As the streaming market becomes increasingly crowded, companies are becoming increasingly clever in their attempts to capture listeners’ dollars. Take for example Apple. The tech giant recently announced that its Series 3 smartwatch will be capable of playing Apple Music without being connected to a smartphone. This gives the company a heads-up on Spotify, which has yet to release an Apple Watch app.
Let’s look at the state of streaming in September 2017 by the numbers:
$1 billion: The amount digital agency Merlin has paid to independent labels since its founding in May 2008. Between March 2016 and March 2017, the agency paid the equivalent of $1 million daily, a 52% increase from the previous 12 months. The agency will hit its next billion in 2-5 years. In the past five years, administrative costs have dropped 80% while revenue paid to members grew eight times. Merlin represents 20,000 independent record labels and distributors in 53 countries. It handles accounts on websites such as SoundCloud, Deezer, YouTube Red and Spotify. Source: Music Business Worldwide
$318 million: The value of Australia’s independent record labels, 30% of the total market, according to a study by AIR. The study, called AIR Share: Australian Independent Music Market Report, examined independent record labels and distributors in 2014 and 2015. In those years, the industry released 6,000 albums and singles and generated $123 million in revenue. Nearly all, 95% of indie releases were new content. Source: Billboard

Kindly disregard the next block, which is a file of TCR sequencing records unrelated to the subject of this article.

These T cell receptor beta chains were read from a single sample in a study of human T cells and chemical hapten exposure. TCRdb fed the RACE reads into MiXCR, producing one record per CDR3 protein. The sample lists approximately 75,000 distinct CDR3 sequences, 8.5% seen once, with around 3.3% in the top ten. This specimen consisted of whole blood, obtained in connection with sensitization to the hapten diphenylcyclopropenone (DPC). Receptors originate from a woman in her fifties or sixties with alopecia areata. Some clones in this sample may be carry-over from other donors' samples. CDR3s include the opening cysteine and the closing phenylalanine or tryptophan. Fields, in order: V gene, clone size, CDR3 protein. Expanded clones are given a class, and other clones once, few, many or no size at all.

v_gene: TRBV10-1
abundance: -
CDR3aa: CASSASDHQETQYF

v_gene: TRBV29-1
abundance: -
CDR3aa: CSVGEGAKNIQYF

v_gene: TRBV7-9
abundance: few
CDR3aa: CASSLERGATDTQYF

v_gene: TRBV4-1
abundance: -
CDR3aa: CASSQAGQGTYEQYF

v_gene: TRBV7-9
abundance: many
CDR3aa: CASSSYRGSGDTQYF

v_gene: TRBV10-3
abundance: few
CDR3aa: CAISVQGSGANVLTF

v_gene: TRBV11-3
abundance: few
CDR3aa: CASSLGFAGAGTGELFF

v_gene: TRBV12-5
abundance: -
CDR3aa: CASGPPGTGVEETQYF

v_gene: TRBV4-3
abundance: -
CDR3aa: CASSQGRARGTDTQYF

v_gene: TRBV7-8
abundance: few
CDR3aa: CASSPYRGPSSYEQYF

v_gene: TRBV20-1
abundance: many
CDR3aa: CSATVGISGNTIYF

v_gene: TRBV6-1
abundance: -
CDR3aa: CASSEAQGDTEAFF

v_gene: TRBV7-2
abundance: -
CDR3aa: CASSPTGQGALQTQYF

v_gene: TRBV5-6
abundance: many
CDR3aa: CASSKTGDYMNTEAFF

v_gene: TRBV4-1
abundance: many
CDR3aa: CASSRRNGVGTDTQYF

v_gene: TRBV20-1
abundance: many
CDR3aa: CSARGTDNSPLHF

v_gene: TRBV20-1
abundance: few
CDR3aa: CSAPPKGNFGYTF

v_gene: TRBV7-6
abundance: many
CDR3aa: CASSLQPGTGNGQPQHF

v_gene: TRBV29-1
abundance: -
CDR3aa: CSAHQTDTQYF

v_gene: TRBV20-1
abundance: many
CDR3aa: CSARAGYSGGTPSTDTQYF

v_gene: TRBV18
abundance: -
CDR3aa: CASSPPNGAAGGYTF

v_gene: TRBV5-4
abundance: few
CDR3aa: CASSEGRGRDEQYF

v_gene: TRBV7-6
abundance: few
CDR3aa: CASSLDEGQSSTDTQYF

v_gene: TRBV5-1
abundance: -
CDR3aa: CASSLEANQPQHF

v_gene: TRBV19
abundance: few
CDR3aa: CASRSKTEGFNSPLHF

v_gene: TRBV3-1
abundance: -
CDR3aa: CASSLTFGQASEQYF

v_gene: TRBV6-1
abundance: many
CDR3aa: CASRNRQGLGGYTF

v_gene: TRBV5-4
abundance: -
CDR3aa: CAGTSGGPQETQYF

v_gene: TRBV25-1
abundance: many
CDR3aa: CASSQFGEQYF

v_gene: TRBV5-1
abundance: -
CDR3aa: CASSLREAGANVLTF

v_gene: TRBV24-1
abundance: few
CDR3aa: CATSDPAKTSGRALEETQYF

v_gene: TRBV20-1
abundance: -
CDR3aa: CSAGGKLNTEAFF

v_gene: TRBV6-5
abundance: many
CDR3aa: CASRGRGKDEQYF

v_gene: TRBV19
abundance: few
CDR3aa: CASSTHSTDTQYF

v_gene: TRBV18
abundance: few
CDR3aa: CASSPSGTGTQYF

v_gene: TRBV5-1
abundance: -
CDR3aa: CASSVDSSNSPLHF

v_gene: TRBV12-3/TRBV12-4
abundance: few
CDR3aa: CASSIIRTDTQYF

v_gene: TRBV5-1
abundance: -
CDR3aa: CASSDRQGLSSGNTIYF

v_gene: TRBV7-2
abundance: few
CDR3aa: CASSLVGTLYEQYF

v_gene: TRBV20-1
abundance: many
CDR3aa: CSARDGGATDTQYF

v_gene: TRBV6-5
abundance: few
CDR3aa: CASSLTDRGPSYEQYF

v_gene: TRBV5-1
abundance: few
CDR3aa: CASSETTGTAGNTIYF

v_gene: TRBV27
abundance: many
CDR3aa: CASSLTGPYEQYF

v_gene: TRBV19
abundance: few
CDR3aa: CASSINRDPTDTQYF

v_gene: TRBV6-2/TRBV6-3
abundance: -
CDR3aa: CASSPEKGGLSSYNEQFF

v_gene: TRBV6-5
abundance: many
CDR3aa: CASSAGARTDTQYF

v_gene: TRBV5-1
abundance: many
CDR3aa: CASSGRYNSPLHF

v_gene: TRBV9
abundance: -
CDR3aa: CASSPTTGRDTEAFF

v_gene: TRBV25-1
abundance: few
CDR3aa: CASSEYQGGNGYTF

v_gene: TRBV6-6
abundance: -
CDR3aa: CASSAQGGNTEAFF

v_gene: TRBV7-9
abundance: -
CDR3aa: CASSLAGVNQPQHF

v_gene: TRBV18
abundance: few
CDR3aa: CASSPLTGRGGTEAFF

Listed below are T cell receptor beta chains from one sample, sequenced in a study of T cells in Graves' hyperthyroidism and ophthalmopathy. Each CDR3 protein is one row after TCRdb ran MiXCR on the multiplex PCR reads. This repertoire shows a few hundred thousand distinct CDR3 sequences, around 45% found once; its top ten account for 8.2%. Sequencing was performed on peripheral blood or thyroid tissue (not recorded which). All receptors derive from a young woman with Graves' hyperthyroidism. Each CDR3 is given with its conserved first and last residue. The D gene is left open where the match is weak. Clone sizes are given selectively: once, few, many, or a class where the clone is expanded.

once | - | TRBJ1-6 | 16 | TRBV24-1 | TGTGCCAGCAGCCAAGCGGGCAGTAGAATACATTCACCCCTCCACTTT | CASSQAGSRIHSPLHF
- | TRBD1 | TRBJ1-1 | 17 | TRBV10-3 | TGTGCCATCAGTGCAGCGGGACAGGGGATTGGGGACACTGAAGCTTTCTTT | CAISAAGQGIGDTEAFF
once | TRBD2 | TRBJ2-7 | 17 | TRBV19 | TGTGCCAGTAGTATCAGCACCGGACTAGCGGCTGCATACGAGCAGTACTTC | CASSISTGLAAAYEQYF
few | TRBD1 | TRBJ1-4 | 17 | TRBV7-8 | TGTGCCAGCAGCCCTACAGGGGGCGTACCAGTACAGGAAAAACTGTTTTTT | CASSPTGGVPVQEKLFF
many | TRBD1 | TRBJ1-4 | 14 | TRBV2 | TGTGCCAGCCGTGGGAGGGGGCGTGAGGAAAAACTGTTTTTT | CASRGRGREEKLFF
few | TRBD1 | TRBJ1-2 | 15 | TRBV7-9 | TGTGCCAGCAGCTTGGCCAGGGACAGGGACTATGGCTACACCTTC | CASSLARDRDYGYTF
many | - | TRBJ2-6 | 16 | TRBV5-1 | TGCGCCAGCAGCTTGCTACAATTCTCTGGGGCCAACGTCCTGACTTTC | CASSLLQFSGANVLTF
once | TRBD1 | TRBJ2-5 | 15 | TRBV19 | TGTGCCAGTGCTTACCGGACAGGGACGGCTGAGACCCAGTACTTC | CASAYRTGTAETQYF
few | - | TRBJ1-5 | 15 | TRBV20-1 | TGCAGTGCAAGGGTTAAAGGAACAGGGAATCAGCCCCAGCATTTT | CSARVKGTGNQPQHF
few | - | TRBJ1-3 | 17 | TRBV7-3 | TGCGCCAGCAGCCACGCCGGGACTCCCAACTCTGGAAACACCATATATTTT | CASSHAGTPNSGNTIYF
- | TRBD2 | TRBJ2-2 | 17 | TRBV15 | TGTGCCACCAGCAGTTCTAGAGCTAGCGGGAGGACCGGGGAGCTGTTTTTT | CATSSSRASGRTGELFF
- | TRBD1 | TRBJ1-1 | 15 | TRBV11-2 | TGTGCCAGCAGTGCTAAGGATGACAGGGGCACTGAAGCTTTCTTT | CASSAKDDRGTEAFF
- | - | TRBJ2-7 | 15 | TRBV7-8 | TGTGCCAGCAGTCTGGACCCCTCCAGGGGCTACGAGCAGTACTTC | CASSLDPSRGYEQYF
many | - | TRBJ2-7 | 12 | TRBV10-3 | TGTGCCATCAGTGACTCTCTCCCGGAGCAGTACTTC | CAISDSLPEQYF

$1.05 billion: The amount Universal Music Group generated in streaming revenue during the first half of the year, a 45.1% increase from the first six months of 2016. Meanwhile, sales from downloads declined 18% to $382 million. The company is valued at $22 billion, triple its value in 2011. The market for streaming is forecasted to reach $28 billion by 2030, according to Goldman Sachs, and revenue will increase 500%. By 2030, the annual revenue for streaming will be $34 billion, including ad revenue, and the music industry will be worth $41 billion. Source: Music Business Worldwide 1 and 2
Hundreds of millions: The amount social media giant Facebook is offering music publishers and record labels so that Facebook users can legally include songs in uploaded videos. If posters do not have the rights to music, the rights holders can ask Facebook to remove the videos. Negotiations have been ongoing for months. Video will drive Facebook’s business over the next few years, according to company owner Mark Zuckerberg. Facebook will continue to invest in video, Zuckerberg told investors. In 2016, music sales increased 5.9%, and Facebook would like a piece of the market. Source: Bloomberg
Undisclosed: The amount of the deal between Tencent Music and Entertainment Group, and Alibaba Music. Under the agreement, Tencent will sub-license music from Sony Music, Warner Music and Universal Music to Alibaba. In exchange, Alibaba will give Tencent exclusive content from Rock Records. Tencent dominates the music streaming market in China with its three music apps. Source: South China Morning Post
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